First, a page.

One-third of US supports preemptive nuclear attack on North Korea

Recent survey finds a large minority of US citizens are insensitive to nuclear warfare casualties

(Source: Pixabay)

(Source: Pixabay)

TAIPEI (Taiwan News) – A recent survey found that over one-third of US citizens would support a preemptive attack on North Korea despite being told that it would cause more than one million civilian casualties, the Washington Post reported.

The Bulletin of the Atomic Scientists, the nonprofit organization that conducted the survey, described the discovery as “disturbing” and said that the result shows that “a large hawkish minority lurks within the U.S. public.” Almost half of the respondents approved of a preemptive strike on the reclusive state, with conventional and nuclear weapons each drawing about one-third support.

Furthermore, there was no significant change in the percentage that preferred a nuclear strike when researchers told interviewees that estimates of North Korean civilian casualties would jump from 15,000 to 1.1 million. The percentage that approved of a nuclear strike did drop when casualties were projected to surpass one million, but only by a small margin.

The survey also found that there is a tendency among the U.S. public to overestimate their country's military capabilities. More than one-third of respondents believe that the U.S. can completely neutralize North Korea's nuclear counterattack capability in just a single preemptive strike, while almost three-quarters have confidence that the U.S. can intercept multiple incoming North Korean missiles at the same time - positions strongly disputed by most military experts.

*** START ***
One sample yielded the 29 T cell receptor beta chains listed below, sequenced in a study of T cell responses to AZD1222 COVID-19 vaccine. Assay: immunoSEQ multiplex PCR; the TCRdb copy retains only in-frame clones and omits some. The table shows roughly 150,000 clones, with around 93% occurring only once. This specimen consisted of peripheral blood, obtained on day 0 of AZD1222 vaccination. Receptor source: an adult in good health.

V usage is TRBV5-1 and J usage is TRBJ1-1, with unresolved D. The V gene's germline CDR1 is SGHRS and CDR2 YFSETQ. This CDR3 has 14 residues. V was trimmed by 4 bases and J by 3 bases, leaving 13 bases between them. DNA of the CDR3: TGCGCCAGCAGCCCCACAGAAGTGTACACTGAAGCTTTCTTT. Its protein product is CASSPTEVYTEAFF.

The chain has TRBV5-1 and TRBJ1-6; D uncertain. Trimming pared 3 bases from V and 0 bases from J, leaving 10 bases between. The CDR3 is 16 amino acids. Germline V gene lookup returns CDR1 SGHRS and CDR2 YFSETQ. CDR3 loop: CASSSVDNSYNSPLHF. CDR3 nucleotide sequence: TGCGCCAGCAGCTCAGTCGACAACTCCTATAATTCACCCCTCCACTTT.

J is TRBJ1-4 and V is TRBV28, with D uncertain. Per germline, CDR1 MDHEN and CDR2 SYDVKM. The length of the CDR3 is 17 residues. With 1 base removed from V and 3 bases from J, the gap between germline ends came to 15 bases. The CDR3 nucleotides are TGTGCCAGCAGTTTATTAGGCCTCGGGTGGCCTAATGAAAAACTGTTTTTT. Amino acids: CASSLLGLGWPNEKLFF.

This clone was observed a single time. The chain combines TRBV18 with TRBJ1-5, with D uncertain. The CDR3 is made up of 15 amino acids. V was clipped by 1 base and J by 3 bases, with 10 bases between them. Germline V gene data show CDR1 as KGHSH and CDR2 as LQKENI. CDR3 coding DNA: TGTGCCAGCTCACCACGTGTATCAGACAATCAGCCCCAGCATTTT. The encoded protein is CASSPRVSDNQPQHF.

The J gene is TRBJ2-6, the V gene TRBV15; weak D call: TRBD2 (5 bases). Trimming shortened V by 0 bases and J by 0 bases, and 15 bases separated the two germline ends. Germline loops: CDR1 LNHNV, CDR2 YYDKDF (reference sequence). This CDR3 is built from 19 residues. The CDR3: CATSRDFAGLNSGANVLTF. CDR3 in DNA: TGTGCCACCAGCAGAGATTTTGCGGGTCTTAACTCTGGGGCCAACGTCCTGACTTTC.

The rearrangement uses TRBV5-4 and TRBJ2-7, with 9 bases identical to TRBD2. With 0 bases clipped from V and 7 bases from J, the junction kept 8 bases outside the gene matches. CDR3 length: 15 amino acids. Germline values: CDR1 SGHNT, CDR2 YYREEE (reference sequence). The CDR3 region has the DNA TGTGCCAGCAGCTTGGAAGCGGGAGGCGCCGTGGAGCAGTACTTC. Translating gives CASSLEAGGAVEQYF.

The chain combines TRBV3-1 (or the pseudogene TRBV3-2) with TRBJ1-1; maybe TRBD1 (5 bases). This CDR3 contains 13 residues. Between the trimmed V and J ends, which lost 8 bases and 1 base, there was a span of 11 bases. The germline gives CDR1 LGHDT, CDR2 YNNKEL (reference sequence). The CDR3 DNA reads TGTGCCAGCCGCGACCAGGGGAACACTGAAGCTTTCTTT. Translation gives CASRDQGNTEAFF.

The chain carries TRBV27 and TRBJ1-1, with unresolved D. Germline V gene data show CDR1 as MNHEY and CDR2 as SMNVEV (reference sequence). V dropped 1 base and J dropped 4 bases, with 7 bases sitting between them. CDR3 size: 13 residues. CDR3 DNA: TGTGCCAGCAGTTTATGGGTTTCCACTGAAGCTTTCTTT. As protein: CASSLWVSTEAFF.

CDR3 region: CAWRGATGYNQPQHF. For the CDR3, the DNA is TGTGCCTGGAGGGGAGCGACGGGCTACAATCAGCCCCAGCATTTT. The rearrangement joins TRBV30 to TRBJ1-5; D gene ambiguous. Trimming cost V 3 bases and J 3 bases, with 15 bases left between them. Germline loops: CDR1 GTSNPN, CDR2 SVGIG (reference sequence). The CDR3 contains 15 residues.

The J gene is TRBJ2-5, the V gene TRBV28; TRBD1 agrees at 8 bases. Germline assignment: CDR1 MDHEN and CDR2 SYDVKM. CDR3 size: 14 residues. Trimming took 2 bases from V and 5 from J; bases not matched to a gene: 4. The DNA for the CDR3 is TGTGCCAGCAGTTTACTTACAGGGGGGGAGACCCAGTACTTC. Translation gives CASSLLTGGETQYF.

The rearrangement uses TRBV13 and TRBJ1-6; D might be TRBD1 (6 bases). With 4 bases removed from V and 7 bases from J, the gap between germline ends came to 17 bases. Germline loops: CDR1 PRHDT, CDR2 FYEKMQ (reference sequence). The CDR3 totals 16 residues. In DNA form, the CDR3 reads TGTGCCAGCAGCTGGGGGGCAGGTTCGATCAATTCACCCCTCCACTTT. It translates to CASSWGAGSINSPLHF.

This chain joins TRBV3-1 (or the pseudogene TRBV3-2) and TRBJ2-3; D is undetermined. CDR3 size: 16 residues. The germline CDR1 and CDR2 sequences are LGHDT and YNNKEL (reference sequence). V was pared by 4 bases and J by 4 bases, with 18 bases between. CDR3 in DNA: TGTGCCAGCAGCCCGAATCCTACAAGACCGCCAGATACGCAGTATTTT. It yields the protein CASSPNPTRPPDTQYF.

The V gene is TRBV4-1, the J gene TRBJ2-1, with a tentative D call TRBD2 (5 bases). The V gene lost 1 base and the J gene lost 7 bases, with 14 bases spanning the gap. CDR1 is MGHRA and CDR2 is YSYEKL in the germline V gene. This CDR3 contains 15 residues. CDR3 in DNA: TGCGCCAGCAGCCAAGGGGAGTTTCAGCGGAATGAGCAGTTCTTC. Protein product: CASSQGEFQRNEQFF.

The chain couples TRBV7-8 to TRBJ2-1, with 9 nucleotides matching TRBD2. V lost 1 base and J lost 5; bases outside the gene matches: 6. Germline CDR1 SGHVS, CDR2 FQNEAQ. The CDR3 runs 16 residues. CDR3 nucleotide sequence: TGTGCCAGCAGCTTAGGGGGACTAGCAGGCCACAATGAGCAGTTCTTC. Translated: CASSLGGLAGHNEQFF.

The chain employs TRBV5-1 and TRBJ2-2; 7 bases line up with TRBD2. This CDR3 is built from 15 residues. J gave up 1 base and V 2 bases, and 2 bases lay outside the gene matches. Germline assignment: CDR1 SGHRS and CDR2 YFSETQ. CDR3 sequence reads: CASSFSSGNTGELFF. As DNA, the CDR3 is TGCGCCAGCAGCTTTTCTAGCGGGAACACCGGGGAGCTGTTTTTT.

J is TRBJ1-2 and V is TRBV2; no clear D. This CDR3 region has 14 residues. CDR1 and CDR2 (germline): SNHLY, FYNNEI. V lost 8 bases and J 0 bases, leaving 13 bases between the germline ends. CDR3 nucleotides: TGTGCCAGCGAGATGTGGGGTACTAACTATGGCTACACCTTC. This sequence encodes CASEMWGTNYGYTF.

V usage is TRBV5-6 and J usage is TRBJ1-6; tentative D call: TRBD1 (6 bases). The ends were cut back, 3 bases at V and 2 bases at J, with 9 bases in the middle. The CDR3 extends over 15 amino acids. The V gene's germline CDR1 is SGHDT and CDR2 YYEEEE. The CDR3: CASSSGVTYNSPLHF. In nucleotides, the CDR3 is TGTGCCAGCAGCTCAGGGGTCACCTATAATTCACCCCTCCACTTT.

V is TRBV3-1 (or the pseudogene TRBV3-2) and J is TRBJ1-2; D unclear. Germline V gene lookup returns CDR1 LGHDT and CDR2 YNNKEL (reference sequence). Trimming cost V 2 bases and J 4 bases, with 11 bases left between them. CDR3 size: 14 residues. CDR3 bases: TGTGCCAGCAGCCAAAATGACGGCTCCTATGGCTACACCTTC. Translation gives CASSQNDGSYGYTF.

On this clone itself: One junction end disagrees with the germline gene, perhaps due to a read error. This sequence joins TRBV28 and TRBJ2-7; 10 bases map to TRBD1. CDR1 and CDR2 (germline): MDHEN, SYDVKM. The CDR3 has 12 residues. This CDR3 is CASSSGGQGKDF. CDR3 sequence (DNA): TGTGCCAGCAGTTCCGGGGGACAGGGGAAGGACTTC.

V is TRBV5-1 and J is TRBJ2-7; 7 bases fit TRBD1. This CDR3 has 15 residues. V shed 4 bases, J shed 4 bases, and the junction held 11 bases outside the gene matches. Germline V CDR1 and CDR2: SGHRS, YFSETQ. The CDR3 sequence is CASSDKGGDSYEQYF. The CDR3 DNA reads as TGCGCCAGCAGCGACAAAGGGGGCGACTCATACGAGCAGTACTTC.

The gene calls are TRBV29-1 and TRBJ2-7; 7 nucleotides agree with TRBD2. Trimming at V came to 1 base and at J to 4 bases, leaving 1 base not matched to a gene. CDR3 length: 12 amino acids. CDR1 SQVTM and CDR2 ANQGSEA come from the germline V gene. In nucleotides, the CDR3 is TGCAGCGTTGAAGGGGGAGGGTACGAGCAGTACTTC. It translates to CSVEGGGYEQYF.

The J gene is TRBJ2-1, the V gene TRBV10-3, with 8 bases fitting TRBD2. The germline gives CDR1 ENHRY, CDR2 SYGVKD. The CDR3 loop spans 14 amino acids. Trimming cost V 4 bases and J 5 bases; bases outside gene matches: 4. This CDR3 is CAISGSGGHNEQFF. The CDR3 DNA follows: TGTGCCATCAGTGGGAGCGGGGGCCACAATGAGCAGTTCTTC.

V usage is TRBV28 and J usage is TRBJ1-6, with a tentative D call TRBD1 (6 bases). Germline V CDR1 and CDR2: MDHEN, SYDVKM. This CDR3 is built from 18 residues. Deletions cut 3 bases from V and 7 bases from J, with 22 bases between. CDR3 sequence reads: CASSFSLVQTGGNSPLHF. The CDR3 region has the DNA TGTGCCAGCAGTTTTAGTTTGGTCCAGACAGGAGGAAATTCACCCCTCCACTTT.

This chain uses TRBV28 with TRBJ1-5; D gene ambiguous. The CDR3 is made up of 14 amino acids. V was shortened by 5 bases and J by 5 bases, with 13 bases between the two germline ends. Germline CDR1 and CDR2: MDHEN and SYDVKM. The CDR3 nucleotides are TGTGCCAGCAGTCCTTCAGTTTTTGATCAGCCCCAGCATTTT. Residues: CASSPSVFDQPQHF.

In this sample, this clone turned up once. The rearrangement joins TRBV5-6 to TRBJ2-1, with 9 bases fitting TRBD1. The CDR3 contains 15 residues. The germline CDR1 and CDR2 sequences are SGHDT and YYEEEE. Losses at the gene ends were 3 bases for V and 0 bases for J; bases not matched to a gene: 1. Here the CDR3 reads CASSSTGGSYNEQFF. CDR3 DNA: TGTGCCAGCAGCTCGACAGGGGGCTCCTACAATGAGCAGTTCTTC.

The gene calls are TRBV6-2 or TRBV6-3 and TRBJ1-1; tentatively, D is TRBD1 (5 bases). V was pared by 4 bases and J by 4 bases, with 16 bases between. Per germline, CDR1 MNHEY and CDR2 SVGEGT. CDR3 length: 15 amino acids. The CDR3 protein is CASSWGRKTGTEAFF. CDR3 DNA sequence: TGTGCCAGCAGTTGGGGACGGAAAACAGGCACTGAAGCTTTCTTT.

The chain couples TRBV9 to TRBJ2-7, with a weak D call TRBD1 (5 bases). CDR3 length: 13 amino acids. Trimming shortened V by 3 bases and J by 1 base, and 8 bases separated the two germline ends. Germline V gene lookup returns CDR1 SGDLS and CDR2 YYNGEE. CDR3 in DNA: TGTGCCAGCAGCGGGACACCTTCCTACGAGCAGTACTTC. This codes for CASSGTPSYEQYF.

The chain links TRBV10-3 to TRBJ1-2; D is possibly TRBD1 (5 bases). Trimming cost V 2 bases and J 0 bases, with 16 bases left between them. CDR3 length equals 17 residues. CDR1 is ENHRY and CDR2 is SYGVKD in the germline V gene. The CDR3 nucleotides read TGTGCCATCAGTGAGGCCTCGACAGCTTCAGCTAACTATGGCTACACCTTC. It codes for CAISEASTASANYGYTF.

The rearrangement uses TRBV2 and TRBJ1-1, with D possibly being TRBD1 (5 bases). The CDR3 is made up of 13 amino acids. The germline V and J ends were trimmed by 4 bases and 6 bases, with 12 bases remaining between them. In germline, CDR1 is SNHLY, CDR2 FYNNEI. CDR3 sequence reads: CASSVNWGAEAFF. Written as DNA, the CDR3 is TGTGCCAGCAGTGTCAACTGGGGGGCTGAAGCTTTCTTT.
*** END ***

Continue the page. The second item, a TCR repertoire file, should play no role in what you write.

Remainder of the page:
Although the meeting between U.S. President Donald Trump and North Korean leader Kim Jong-un on Sunday (June 30) seemingly reduced the likelihood of an armed conflict between the two nations, the survey remains an alarming reminder of the American public's "limited aversion to nuclear weapons use and a shocking willingness to support the killing of enemy civilians."

The Bulletin asserted that U.S. citizens are largely misinformed on the subject and concluded that “a renewed effort at mass public nuclear education” is urgently needed.